WC writes: "That's not a moral argument, that's propaganda."

Of course it's a moral argument; it's essentially the same argument Jefferson was making that I quoted at your site. The earth belongs to *future* generations as much as today's generation. It is immoral to take that away from them.

Now, you may disagree with the argument. Or you may claim that there is a net benefit to society (including future generations) accrued by our actions today, but it is disingenuous to claim there is no moral argument at all - especially when the same argument has been put to you so very recently.

William Connolley said...

I know she's trying to talk about morality; but its not an argument; the words are framed as propaganda, not argument. "Maldives is known for its beautiful beaches and people of these islands have lived there in harmony with nature for over three thousand years" is just propaganda.

Russell Seitz said...

The 3,000 years of habitation needs some quantifying- the pre-islamaic archaeology of the archipelago is cant

Russell Seitz said...

That's Islamic and Scant

luminous beauty said...

William, This is the argument: "...and they definitely don't want to trade their homes for some refugee camps."

For reasons. Humane reasons. Moral reasons.

Brian said...

William - thanks, I did leave off the headline.

As for her statement, I originally wrote it was a "heart-felt" version of Eli's argument, but then listened to the someone else on the program call it a moral argument and decided that was fair. Intuitive arguments play a role in ethics - see the trolley problem and the unwillingness to push the fat guy off the bridge to save five people.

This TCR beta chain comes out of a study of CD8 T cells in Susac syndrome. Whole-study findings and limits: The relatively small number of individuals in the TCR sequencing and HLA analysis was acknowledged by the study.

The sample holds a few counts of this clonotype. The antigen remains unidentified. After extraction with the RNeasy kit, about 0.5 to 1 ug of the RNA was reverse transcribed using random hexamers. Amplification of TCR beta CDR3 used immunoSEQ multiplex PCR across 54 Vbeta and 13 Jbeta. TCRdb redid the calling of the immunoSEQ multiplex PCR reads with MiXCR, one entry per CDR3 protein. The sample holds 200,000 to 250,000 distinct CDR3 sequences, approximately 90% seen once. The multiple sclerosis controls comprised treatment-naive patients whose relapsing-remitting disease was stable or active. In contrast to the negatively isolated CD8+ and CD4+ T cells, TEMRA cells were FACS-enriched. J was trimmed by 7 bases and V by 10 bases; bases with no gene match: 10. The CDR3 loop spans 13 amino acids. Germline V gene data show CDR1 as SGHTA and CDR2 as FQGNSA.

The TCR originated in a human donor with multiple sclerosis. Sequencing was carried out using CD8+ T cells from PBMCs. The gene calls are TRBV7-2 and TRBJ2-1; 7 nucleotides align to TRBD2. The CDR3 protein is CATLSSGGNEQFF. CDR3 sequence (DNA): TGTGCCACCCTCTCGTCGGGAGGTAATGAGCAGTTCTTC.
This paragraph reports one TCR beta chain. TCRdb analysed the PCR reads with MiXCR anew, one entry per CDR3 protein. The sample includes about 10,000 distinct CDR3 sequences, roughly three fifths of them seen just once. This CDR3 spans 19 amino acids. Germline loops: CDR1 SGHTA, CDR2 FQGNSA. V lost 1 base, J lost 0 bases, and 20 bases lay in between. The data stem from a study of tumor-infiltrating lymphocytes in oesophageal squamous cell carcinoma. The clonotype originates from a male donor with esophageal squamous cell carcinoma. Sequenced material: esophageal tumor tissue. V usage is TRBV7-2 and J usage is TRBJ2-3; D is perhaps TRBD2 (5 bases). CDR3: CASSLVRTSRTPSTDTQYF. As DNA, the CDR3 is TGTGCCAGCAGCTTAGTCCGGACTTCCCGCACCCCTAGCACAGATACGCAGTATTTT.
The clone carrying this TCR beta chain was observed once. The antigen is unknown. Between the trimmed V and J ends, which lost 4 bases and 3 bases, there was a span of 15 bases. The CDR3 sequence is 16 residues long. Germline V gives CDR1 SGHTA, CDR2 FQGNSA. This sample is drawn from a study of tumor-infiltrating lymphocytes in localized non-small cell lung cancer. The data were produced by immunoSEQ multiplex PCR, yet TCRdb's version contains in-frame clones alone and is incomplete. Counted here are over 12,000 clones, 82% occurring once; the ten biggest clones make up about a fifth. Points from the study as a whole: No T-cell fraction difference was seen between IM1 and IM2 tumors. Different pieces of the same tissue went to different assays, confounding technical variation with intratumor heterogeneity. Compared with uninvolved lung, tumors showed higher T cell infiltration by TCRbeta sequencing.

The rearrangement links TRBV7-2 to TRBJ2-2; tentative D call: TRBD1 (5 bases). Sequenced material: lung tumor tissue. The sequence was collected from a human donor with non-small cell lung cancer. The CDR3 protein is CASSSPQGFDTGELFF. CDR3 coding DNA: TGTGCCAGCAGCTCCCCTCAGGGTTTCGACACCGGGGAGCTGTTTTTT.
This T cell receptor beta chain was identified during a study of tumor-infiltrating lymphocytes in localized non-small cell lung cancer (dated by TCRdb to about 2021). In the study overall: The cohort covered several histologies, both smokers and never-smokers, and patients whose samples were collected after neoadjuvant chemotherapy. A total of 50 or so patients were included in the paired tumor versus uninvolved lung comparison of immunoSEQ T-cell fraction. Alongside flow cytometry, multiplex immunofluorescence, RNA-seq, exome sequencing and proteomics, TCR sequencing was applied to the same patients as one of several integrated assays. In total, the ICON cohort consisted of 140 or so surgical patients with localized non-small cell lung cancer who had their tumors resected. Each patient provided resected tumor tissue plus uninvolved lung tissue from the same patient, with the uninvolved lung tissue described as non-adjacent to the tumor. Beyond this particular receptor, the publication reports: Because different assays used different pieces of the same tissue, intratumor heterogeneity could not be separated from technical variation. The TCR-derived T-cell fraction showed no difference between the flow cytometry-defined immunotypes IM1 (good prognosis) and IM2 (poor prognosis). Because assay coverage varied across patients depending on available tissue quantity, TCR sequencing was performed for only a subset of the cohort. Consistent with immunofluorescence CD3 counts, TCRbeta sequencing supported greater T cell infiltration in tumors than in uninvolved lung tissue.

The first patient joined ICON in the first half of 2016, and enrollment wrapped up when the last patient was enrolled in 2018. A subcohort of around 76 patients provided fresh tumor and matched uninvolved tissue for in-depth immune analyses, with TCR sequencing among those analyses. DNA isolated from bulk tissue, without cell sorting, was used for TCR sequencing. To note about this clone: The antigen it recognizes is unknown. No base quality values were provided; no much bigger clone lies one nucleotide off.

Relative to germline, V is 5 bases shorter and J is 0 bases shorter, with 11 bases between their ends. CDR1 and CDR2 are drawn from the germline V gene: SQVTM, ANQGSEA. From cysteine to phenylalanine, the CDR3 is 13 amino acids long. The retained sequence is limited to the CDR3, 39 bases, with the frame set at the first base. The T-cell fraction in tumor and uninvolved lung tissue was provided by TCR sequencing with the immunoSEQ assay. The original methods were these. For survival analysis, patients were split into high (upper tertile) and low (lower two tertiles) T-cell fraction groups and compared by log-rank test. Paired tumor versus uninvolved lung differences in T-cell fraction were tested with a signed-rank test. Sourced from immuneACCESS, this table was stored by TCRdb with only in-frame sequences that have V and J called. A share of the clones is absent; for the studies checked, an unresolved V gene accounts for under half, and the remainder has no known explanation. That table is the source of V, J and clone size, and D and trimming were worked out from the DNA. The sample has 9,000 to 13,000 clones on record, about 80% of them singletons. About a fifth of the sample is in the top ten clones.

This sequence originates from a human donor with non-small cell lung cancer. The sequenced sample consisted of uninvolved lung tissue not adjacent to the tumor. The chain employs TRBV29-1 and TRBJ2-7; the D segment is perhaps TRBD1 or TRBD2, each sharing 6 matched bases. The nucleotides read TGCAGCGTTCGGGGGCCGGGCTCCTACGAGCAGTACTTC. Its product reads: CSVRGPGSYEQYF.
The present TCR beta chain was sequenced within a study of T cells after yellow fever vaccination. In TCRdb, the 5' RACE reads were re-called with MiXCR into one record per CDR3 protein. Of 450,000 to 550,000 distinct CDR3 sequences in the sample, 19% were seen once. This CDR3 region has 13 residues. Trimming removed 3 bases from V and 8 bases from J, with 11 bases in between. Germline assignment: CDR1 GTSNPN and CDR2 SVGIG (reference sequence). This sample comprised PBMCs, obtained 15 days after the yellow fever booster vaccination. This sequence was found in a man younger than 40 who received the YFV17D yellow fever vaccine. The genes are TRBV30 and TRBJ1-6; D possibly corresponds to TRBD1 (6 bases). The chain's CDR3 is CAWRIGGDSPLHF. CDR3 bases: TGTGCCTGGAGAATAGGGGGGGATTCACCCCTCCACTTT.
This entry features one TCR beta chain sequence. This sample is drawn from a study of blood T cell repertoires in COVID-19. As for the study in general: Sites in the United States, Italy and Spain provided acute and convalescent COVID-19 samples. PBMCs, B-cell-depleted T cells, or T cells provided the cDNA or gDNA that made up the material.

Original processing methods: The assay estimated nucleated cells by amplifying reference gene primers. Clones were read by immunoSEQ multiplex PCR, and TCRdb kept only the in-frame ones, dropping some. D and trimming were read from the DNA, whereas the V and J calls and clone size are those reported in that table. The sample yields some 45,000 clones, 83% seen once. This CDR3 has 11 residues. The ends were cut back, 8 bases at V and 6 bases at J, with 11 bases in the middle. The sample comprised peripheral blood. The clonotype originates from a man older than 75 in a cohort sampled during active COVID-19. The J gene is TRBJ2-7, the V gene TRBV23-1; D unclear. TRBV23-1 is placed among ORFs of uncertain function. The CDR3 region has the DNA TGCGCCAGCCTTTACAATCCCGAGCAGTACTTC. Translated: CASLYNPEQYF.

You can go all Spock-like and reject intuitive arguments as propaganda I suppose. I'm not convinced we humans are smart enough, or sufficiently capable of overcoming our other base emotions, to ignore moral intuitions. Not that those intuitions should automatically win, though - they can lead in bad directions.

Aside - my pet peeve in moral arguments is the failure to identify ethical frameworks people are using, while everyone assumes the all accept the same rules.

Jim Eager said...

"In nature adaptation is powered by lots and lots of dying. Adaptation is the outcome of testing to destruction."

dbostrom, I am so going to steal that line.

William Connolley said...

I'd have been happier with "heart-felt".

> they can lead in bad directions

Indeed. Intuitive or emotional argument is all very well when you agree with its conclusions; but if you allow it in GW, then you've no answer to those who use it but with their own emotions.

> pet peeve

You do realise that applies to the stuff you've quoted, don't you?

> trade their homes for some refugee camps

Most of them will be dead before climate changes enough for that to matter. Of the others: I'm sure they don't want to, but why should they? There's plenty of land above sea level; the barrier to using it is political. Why automatically assume we're obliged to solve their problems by not destroying their islands?

Kevin O'Neill said...

WC writes: "Most of them will be dead before climate changes enough for that to matter. Of the others: I'm sure they don't want to, but why should they? There's plenty of land above sea level; the barrier to using it is political. Why automatically assume we're obliged to solve their problems by not destroying their islands?"

As I noted at your site, arguments of this type are rarely explicit. Yours is a good example. Whose land where are we giving them? Hey, let's create a state for them in the Middle East - there's precedent for that (and we know well that has worked out). A political barrier is still a barrier. It doesn't make the barrier go away by categorizing it as physical, political, religious, cultural, etc. No one is automatically believing we're obliged, morality says we're obliged. Political theory says we're obliged.